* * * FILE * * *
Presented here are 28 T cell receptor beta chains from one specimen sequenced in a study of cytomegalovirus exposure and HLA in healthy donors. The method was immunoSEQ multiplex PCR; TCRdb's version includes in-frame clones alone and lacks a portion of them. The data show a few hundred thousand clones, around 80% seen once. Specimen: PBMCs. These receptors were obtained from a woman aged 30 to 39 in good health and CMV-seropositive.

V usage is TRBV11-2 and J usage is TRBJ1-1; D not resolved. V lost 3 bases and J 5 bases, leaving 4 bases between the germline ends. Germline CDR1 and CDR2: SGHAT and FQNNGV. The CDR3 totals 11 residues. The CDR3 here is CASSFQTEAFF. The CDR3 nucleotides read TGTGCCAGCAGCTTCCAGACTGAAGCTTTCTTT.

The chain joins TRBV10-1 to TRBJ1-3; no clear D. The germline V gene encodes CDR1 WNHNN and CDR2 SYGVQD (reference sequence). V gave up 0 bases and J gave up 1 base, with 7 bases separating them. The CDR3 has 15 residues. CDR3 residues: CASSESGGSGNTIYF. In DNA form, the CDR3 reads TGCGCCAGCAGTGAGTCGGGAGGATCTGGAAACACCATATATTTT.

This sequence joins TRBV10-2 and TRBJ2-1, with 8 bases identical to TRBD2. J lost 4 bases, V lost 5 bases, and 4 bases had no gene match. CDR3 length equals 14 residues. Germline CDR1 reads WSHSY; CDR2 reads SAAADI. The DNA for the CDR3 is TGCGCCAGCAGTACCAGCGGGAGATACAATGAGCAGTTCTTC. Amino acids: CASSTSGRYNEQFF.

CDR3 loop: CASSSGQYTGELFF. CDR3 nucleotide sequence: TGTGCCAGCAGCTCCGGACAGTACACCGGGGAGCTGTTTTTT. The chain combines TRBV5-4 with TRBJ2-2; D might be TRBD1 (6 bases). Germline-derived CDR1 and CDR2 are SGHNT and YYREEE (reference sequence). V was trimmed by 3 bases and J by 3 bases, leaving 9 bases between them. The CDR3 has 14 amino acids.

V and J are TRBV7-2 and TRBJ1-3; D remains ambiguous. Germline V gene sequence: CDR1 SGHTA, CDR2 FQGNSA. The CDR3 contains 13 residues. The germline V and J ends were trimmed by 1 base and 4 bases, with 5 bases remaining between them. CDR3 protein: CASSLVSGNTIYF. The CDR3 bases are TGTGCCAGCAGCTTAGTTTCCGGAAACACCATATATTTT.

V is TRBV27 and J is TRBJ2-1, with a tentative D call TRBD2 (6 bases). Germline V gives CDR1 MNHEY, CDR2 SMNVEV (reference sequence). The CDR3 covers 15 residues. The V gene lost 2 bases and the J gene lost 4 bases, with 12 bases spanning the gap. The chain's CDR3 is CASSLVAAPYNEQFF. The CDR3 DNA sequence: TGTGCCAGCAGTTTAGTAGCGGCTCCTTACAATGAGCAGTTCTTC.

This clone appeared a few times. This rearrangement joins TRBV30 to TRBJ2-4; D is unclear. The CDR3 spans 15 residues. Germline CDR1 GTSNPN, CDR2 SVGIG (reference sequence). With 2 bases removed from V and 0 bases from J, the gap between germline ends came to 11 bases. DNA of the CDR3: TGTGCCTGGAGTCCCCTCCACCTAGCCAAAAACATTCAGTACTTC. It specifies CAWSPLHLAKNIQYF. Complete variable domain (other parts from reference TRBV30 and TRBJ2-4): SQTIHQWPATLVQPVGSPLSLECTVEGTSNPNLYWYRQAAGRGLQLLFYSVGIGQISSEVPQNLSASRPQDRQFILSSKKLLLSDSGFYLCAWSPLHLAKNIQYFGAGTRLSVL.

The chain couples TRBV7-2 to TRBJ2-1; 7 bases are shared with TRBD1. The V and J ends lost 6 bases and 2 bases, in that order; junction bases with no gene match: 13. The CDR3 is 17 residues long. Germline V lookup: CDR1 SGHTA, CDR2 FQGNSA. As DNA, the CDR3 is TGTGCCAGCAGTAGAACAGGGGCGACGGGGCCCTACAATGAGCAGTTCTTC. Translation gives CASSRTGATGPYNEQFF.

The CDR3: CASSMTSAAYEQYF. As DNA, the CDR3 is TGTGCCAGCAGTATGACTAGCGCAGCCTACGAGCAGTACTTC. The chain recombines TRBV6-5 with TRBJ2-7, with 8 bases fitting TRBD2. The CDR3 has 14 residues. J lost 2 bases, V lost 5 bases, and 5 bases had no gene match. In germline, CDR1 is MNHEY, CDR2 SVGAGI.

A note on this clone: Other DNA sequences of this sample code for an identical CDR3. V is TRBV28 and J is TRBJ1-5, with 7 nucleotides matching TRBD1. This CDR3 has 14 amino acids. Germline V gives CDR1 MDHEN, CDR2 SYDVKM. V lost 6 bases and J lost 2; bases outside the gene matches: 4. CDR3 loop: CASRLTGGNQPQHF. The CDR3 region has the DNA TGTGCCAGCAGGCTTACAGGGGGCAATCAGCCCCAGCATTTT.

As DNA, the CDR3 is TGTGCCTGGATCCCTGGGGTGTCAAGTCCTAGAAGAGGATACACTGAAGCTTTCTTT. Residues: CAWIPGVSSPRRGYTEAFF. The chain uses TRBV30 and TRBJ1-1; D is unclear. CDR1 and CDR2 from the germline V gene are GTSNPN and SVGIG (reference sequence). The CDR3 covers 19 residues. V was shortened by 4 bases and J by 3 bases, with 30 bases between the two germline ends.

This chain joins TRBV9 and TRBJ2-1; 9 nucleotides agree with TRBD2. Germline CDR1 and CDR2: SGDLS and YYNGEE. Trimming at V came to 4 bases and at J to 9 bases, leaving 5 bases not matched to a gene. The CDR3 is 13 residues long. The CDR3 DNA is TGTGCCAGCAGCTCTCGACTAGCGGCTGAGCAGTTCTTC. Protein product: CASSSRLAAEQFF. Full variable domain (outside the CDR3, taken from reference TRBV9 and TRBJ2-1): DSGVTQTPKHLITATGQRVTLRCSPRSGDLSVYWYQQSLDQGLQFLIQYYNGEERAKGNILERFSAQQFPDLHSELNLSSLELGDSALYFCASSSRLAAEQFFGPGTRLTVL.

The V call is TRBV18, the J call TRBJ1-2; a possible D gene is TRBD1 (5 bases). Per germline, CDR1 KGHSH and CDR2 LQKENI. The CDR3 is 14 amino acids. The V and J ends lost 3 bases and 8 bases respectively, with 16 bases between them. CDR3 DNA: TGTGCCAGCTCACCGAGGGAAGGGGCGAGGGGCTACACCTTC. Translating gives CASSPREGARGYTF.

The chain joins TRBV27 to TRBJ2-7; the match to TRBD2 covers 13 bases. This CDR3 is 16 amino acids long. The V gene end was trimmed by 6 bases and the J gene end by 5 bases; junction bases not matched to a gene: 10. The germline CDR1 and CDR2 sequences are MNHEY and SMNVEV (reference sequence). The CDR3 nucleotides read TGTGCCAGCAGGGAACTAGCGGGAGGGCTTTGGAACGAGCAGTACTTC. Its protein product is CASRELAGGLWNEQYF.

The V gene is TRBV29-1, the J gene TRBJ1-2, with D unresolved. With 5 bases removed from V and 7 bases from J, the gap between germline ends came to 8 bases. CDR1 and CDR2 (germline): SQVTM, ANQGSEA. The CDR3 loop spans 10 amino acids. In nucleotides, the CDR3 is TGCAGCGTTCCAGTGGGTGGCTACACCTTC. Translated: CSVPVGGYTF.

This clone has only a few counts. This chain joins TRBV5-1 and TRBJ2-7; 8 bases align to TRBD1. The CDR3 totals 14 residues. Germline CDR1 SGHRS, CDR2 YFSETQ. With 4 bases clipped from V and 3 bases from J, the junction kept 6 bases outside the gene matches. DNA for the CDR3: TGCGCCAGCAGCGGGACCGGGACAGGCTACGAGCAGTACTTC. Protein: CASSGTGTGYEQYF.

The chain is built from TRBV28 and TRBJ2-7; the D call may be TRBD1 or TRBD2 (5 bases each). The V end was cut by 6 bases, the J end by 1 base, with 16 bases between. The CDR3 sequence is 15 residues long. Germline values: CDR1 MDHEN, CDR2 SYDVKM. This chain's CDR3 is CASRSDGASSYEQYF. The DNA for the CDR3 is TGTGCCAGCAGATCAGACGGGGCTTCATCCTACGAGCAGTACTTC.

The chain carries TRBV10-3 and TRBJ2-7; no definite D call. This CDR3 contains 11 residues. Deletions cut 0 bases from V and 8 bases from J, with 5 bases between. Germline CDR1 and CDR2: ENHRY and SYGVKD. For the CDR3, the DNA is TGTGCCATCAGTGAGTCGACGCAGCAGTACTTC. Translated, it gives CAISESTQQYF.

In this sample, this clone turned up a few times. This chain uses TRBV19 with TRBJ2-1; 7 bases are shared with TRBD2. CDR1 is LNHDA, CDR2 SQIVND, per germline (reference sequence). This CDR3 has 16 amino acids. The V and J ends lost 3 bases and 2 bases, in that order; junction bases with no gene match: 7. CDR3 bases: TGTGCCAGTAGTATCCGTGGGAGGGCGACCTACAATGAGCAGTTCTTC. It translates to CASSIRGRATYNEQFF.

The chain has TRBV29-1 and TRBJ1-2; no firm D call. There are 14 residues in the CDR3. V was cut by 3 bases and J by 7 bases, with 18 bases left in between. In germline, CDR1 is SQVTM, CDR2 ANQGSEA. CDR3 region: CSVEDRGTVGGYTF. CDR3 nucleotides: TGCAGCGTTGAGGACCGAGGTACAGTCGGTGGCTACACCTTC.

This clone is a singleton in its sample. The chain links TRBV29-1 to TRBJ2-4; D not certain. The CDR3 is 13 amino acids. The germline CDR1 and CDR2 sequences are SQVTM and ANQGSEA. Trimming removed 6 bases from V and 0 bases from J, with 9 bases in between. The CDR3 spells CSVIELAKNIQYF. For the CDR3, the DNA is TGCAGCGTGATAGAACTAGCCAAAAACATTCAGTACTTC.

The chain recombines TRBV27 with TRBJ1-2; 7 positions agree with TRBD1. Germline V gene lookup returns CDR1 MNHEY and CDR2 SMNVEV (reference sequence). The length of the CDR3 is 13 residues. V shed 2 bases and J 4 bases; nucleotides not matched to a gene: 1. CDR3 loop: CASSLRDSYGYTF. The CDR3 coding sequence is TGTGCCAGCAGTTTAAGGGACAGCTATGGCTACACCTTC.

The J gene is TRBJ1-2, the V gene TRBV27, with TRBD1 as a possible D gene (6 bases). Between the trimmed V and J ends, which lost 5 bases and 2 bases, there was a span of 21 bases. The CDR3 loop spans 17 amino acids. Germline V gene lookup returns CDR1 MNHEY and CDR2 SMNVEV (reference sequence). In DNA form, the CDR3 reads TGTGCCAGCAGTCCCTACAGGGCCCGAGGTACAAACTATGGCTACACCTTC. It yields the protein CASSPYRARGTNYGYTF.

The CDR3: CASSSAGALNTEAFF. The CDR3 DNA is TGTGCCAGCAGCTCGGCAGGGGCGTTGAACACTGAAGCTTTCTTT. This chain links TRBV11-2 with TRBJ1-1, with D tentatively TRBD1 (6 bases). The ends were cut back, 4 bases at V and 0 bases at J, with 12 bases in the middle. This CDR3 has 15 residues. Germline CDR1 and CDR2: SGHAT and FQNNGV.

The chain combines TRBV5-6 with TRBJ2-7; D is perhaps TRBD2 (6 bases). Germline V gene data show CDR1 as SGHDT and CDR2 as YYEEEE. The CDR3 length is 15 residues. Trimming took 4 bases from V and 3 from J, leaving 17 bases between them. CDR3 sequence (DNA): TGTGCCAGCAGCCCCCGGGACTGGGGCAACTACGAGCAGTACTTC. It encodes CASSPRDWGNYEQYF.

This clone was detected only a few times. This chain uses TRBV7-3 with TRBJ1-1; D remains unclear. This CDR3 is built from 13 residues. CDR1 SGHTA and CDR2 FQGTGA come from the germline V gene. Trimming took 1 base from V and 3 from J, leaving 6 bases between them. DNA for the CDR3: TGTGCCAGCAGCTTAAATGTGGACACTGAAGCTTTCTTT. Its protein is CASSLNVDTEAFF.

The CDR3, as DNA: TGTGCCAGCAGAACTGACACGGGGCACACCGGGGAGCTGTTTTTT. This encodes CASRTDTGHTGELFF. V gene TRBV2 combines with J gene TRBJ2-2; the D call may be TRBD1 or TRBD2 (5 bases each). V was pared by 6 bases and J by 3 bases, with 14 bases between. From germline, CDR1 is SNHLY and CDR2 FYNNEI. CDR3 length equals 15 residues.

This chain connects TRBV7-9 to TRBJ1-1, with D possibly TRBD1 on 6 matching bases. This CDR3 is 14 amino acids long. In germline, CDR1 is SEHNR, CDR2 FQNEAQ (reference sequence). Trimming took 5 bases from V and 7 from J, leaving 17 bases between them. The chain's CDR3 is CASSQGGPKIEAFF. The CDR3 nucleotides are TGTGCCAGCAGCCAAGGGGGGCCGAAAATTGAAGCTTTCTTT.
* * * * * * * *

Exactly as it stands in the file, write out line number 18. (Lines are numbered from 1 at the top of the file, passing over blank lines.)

The chain is built from TRBV28 and TRBJ2-7; the D call may be TRBD1 or TRBD2 (5 bases each). The V end was cut by 6 bases, the J end by 1 base, with 16 bases between. The CDR3 sequence is 15 residues long. Germline values: CDR1 MDHEN, CDR2 SYDVKM. This chain's CDR3 is CASRSDGASSYEQYF. The DNA for the CDR3 is TGTGCCAGCAGATCAGACGGGGCTTCATCCTACGAGCAGTACTTC.